When you deliver news online to someone with whom you are in a relationship, you should do certain things. This is Singer’s point. She advocates, as an example, for more “personal disclosure” by journalists of the rationale for their decisions and how they feel about the results.
Similarly, when you attempt to deliver news through argument, as I think journalists do, then, ethically, you should also do certain things. Scholars in argumentation and informal logic attempt to hash out just what those certain ethical things are.
Moreover, as philosopher George Boger suggests in an article in Informal Logic, those who study argumentation and informal logic have a goal of their work grounded in humanism. These scholars teach fallacy detection or argument models, for example, not so that students can learn to “win” debates. Instead, they teach these ideas so that people can improve their lives through argument, by trying to reason together toward acceptable positions that guide them in decision-making.
For their part, journalists provide information to citizens not so the journalists can have the “right answers” about something (or that the citizens can have them for that matter), but so that everybody can try to figure out what to do given the democratic choices they have.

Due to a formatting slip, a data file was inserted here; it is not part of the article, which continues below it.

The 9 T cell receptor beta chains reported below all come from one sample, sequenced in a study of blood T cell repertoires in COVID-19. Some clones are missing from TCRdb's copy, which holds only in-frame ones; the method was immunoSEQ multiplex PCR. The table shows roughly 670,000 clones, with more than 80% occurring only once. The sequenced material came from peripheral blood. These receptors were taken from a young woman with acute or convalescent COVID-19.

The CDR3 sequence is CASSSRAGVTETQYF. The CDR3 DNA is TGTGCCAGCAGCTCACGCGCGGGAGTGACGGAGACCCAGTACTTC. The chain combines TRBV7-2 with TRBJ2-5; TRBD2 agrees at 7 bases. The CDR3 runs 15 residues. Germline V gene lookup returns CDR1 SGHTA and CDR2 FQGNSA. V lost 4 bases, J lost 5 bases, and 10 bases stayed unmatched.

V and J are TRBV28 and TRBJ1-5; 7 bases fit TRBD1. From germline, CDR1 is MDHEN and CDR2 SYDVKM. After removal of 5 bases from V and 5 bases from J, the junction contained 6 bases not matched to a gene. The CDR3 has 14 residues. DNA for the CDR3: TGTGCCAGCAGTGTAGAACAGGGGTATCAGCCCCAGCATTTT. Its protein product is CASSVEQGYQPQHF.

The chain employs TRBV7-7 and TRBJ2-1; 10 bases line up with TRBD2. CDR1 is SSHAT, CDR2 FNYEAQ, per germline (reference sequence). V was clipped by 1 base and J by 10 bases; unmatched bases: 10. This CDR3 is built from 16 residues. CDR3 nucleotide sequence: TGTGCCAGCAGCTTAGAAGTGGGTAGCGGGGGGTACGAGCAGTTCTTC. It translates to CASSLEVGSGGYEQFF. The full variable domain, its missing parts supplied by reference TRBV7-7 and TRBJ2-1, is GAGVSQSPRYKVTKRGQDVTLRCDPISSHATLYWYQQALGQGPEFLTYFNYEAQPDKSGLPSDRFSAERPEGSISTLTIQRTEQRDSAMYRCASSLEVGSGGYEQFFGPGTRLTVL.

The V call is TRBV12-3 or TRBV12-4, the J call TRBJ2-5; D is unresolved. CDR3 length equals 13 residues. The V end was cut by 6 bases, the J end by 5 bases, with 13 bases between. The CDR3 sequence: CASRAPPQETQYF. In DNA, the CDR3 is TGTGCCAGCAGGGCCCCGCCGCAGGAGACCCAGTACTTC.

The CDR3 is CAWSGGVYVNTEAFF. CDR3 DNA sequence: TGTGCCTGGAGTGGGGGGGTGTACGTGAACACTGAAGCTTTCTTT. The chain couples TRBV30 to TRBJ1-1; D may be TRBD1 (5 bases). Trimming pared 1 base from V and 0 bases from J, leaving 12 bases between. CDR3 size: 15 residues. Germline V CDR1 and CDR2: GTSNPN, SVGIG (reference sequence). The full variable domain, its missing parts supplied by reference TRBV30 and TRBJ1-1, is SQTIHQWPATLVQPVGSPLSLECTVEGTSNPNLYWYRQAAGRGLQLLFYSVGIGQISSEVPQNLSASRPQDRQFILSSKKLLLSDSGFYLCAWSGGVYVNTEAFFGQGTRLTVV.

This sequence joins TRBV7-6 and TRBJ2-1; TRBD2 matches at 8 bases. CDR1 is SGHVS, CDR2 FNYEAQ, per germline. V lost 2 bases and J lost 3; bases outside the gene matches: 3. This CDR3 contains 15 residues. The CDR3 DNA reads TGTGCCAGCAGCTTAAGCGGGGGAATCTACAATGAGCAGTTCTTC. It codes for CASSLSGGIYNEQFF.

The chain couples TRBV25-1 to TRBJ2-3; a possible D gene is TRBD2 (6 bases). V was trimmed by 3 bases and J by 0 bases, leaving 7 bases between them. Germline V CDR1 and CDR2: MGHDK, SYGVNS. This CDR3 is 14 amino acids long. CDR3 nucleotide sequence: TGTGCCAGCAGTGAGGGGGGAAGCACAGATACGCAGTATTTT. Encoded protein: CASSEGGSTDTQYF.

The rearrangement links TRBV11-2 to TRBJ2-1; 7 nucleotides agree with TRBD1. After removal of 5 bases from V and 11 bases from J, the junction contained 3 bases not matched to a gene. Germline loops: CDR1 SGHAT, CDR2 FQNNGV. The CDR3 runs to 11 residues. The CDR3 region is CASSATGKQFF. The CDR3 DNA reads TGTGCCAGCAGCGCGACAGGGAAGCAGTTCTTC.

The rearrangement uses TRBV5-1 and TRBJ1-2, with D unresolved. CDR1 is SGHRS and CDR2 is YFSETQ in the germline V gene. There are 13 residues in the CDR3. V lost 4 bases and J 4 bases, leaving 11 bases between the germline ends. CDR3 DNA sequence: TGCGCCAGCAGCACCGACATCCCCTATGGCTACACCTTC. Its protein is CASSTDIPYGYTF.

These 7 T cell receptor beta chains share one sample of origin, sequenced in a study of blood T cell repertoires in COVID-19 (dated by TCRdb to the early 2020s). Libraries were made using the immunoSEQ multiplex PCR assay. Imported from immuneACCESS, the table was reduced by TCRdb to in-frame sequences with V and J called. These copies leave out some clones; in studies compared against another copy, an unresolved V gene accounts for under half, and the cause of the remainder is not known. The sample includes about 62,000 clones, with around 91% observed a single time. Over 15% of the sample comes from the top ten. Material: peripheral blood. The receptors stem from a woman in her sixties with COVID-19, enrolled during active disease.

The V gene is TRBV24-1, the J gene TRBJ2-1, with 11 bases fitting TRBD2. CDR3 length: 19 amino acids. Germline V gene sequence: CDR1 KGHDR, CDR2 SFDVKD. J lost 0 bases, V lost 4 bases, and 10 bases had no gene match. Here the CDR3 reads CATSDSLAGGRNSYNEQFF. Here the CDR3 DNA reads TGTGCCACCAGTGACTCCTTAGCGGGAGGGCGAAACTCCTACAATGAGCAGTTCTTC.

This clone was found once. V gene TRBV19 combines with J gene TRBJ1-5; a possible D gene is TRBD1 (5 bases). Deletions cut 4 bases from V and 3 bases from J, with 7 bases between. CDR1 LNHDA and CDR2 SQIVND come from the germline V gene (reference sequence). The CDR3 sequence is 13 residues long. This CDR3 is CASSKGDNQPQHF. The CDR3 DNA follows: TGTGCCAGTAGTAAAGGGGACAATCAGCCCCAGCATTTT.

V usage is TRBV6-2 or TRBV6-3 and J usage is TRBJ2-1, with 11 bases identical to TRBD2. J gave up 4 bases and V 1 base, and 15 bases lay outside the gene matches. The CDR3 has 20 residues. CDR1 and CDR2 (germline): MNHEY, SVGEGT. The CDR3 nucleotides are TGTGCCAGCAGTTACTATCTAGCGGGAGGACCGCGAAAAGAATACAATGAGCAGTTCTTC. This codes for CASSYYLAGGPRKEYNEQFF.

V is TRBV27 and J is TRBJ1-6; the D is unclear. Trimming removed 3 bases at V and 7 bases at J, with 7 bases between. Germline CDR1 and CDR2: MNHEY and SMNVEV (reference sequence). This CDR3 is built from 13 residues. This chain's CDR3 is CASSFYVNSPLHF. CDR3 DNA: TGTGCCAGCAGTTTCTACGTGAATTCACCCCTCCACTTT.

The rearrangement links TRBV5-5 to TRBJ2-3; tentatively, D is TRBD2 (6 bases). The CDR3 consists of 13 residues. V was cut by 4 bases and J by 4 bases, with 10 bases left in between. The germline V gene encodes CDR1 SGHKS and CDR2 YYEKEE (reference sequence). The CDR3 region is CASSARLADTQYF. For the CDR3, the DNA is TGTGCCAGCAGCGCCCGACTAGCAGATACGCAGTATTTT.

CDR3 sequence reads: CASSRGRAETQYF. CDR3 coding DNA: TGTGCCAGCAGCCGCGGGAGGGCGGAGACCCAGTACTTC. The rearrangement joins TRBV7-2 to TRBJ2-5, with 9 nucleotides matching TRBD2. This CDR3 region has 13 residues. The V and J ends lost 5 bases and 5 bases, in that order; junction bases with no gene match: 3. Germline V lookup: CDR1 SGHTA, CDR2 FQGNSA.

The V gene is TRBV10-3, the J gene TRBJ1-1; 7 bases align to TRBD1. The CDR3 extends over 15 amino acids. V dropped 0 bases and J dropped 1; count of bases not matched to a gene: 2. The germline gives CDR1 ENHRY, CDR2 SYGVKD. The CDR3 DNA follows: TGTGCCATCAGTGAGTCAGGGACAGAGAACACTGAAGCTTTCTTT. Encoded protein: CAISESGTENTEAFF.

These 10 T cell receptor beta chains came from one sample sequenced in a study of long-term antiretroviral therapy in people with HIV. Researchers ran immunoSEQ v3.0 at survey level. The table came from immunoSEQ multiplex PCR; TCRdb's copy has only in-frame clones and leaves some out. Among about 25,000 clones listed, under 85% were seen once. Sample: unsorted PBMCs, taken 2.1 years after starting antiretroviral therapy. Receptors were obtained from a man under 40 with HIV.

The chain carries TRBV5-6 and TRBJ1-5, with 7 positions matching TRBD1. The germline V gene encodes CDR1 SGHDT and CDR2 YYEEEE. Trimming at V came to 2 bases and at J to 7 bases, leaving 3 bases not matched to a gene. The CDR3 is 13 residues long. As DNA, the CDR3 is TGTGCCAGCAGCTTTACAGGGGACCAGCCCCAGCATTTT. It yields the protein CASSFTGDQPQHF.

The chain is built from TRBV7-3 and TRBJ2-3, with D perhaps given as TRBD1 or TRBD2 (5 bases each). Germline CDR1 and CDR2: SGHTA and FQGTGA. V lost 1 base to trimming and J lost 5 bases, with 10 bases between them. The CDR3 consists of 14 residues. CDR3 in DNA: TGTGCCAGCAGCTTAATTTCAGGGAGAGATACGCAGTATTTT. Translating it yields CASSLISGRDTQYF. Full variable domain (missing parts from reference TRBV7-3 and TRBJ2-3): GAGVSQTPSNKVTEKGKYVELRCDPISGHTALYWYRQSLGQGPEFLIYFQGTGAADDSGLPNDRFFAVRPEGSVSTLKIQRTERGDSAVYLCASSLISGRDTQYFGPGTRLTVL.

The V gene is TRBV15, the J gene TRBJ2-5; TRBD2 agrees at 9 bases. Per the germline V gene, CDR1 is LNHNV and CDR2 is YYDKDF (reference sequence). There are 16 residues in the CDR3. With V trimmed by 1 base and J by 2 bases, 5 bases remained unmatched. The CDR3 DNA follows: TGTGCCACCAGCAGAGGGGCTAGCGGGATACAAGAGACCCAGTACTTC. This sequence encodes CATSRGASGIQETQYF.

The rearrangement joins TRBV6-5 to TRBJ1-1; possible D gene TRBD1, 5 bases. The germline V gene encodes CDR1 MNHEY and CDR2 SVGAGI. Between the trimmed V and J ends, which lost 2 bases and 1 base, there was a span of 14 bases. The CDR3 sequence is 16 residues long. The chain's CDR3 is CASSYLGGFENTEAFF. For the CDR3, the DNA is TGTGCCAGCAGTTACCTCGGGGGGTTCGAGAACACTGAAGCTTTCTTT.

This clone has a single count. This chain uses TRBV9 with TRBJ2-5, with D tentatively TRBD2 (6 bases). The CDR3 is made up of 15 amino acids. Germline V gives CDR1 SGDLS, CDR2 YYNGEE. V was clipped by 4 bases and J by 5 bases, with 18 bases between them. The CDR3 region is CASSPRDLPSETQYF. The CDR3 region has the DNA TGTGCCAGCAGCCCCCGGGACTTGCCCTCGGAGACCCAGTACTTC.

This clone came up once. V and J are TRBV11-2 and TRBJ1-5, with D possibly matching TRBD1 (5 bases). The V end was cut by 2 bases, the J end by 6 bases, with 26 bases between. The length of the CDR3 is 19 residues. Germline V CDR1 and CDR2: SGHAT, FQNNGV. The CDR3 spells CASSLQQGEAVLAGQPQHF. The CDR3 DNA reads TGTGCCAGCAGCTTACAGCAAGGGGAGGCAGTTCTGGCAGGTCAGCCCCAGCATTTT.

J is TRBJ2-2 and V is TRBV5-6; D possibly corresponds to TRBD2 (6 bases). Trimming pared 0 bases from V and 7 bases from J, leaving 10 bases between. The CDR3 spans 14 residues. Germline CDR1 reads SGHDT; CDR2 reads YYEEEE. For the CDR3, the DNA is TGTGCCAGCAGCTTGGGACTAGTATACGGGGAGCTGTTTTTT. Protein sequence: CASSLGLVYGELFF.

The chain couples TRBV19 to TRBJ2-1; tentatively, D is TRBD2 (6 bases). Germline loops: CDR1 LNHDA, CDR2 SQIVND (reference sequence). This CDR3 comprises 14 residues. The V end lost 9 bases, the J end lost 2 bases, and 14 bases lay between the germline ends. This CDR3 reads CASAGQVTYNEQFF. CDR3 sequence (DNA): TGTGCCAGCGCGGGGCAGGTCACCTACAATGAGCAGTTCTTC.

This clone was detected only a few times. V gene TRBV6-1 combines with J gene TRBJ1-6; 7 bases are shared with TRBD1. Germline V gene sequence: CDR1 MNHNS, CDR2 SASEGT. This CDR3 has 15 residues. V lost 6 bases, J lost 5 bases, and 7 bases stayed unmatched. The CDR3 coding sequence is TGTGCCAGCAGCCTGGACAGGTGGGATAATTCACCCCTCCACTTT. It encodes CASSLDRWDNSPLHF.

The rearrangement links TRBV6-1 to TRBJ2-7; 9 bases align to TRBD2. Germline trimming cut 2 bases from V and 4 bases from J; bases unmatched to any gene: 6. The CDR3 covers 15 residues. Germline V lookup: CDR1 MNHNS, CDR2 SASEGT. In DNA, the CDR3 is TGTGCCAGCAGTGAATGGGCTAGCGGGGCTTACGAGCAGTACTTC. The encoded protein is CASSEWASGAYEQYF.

So journalists, I think, can feel some affinity toward these goals of argumentation and informal logic theorists. They might learn something from those theorists.
Let me offer one example of how argumentation and journalism come together. Boger quotes ten “rules for reasonable argumentative discourse” offered by Frans van Eemeren and Rob Grootendorst. Here are a five of them:
Rule 1: Parties must not prevent each other from advancing standpoints or casting doubt on standpoints.
Rule 2: A party that advances a standpoint is obliged to defend it if the other party asks him to do so.
Rule 3: A party’s attack on a standpoint must relate to the standpoint that has indeed been advanced by the other party.
Rule 5: A party may not falsely present something as a premise that has been left unexpressed by the other party or deny a premise that he himself has left implicit.
Rule 10: A party must not use formulations that are insufficiently clear or confusingly ambiguous and he must interpret the other party’s formulations as carefully and accurately as possible.